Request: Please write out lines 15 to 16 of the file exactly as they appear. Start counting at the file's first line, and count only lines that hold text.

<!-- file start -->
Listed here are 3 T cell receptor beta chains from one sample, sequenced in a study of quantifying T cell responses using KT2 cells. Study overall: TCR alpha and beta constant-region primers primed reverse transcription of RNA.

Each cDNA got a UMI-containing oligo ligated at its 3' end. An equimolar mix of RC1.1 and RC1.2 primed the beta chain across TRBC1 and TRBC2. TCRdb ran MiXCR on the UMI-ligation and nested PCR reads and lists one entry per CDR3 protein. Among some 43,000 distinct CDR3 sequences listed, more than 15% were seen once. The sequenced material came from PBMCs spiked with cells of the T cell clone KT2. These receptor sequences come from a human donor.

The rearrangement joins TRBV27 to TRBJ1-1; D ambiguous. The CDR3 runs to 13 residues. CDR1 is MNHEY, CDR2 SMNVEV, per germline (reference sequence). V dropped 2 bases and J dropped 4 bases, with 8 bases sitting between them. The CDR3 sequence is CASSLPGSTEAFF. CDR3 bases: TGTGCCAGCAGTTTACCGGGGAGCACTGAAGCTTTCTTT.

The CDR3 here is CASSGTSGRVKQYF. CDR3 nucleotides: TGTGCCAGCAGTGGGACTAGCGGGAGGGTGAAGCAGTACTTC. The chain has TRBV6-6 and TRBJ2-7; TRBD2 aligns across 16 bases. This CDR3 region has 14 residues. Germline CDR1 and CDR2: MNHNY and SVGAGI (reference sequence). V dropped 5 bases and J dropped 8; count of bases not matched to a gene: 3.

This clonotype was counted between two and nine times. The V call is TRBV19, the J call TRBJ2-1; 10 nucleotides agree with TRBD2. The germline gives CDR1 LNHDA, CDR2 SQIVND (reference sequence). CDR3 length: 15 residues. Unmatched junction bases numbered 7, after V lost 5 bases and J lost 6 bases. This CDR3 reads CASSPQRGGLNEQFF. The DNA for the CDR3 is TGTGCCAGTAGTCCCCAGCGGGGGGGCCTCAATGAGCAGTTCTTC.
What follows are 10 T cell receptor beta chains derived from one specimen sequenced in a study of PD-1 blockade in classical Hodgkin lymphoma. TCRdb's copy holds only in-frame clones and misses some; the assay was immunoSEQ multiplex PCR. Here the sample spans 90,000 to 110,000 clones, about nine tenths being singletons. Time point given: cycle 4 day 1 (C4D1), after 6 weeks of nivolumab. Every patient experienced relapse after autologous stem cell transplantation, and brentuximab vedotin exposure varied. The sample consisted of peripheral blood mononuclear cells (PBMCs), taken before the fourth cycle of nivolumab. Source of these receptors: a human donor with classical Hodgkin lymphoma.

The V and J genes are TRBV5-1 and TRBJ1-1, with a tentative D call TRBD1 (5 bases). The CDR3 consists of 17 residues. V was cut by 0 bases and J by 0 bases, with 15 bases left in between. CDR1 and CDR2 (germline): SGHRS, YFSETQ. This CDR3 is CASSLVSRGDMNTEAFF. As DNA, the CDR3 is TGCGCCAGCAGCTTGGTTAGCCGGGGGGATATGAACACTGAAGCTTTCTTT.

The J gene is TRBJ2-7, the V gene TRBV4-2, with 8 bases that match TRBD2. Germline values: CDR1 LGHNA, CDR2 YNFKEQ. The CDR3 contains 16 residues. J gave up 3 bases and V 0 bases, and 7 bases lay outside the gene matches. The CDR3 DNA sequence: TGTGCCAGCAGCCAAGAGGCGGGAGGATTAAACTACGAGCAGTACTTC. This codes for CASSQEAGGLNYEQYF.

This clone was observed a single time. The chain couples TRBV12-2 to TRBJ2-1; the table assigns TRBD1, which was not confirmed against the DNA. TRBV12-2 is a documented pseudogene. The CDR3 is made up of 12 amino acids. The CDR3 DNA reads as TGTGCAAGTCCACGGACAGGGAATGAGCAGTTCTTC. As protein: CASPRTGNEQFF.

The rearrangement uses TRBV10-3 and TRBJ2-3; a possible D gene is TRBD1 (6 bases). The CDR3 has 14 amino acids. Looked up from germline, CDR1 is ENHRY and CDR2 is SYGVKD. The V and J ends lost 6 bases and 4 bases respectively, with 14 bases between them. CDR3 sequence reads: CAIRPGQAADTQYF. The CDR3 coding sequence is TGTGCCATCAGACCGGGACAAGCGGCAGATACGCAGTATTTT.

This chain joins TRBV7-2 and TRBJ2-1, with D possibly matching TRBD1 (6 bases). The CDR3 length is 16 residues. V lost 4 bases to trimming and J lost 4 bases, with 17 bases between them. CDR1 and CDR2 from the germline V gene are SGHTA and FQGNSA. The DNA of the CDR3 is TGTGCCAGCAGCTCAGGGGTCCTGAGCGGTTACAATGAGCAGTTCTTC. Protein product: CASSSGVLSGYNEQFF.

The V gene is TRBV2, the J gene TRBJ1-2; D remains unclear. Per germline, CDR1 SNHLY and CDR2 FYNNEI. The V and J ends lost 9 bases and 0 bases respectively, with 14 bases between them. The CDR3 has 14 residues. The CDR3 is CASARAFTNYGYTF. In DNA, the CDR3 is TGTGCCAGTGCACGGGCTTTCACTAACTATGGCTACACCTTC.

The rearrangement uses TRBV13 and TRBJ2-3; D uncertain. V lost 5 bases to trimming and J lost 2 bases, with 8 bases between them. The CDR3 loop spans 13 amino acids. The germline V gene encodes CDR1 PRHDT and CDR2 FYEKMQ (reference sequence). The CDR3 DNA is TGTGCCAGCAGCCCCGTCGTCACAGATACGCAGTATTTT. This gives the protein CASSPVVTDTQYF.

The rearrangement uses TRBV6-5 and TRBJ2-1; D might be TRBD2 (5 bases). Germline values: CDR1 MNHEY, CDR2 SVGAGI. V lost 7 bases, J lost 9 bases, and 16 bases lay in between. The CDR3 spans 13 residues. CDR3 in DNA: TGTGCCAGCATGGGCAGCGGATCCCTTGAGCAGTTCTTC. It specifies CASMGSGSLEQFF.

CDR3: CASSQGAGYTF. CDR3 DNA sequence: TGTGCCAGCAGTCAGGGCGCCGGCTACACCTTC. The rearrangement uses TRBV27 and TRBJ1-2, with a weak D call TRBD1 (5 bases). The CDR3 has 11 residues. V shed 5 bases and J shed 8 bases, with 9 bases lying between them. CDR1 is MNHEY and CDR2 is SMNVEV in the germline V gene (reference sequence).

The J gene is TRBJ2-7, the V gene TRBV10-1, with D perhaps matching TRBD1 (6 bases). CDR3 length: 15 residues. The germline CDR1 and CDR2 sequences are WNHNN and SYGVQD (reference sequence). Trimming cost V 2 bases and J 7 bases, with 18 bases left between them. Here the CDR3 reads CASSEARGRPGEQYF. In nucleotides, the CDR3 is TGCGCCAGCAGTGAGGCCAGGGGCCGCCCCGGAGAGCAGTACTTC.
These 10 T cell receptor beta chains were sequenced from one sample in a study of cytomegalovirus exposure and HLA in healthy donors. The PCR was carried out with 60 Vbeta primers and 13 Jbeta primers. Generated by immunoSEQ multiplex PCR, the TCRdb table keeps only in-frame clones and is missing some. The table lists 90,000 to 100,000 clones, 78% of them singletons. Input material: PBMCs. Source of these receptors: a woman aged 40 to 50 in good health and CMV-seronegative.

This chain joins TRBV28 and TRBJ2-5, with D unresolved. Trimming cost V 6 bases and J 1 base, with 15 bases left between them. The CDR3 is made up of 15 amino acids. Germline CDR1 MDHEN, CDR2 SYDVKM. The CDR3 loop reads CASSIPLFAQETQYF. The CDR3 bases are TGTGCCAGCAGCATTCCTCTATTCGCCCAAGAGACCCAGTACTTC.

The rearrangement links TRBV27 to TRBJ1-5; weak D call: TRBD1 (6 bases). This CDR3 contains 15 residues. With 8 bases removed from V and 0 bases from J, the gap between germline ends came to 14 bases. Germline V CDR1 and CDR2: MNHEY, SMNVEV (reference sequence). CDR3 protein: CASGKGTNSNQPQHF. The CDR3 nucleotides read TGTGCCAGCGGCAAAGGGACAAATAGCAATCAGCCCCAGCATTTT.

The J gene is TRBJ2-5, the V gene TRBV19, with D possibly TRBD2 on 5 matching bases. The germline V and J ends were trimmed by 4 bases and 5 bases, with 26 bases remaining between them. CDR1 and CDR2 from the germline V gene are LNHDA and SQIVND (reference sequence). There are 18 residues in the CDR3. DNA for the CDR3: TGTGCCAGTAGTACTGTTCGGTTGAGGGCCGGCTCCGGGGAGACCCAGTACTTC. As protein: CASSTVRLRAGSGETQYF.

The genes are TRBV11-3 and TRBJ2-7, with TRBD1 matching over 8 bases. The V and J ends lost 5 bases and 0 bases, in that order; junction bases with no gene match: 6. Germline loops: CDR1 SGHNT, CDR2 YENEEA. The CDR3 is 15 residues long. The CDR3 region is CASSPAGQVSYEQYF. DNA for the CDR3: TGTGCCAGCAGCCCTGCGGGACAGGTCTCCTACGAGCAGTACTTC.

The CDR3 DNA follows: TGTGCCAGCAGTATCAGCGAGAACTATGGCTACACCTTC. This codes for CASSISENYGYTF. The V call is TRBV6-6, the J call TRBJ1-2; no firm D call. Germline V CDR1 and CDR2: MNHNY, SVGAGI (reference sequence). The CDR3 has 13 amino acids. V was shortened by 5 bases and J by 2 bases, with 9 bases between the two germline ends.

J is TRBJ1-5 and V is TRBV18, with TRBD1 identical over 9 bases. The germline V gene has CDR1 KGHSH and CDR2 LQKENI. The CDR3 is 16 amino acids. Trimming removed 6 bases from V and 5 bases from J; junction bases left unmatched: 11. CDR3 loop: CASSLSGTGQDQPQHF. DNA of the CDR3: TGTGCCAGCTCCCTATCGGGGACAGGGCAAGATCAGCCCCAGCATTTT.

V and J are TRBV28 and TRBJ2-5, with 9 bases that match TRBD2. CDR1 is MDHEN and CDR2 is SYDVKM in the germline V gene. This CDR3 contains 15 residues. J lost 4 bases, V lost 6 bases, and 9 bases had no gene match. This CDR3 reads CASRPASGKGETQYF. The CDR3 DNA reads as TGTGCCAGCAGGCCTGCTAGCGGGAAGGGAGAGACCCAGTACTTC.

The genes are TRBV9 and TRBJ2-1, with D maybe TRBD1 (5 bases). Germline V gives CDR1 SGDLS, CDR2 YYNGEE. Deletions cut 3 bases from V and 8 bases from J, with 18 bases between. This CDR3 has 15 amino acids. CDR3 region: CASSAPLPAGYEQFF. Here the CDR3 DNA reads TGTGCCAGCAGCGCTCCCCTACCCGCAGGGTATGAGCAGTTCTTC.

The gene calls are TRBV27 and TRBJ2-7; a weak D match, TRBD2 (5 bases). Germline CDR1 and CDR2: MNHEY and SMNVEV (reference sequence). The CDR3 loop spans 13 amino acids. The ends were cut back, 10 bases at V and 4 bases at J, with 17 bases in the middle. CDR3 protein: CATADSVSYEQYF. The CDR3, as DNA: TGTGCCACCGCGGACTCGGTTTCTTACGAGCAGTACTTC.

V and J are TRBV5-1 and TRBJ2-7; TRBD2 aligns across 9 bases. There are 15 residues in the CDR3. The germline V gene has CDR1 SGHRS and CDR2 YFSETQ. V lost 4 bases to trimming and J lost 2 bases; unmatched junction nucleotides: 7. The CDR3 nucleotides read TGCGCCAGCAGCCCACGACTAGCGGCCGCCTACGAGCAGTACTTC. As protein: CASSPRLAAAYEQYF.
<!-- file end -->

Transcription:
CDR3: CASSQGAGYTF. CDR3 DNA sequence: TGTGCCAGCAGTCAGGGCGCCGGCTACACCTTC. The rearrangement uses TRBV27 and TRBJ1-2, with a weak D call TRBD1 (5 bases). The CDR3 has 11 residues. V shed 5 bases and J shed 8 bases, with 9 bases lying between them. CDR1 is MNHEY and CDR2 is SMNVEV in the germline V gene (reference sequence).

The J gene is TRBJ2-7, the V gene TRBV10-1, with D perhaps matching TRBD1 (6 bases). CDR3 length: 15 residues. The germline CDR1 and CDR2 sequences are WNHNN and SYGVQD (reference sequence). Trimming cost V 2 bases and J 7 bases, with 18 bases left between them. Here the CDR3 reads CASSEARGRPGEQYF. In nucleotides, the CDR3 is TGCGCCAGCAGTGAGGCCAGGGGCCGCCCCGGAGAGCAGTACTTC.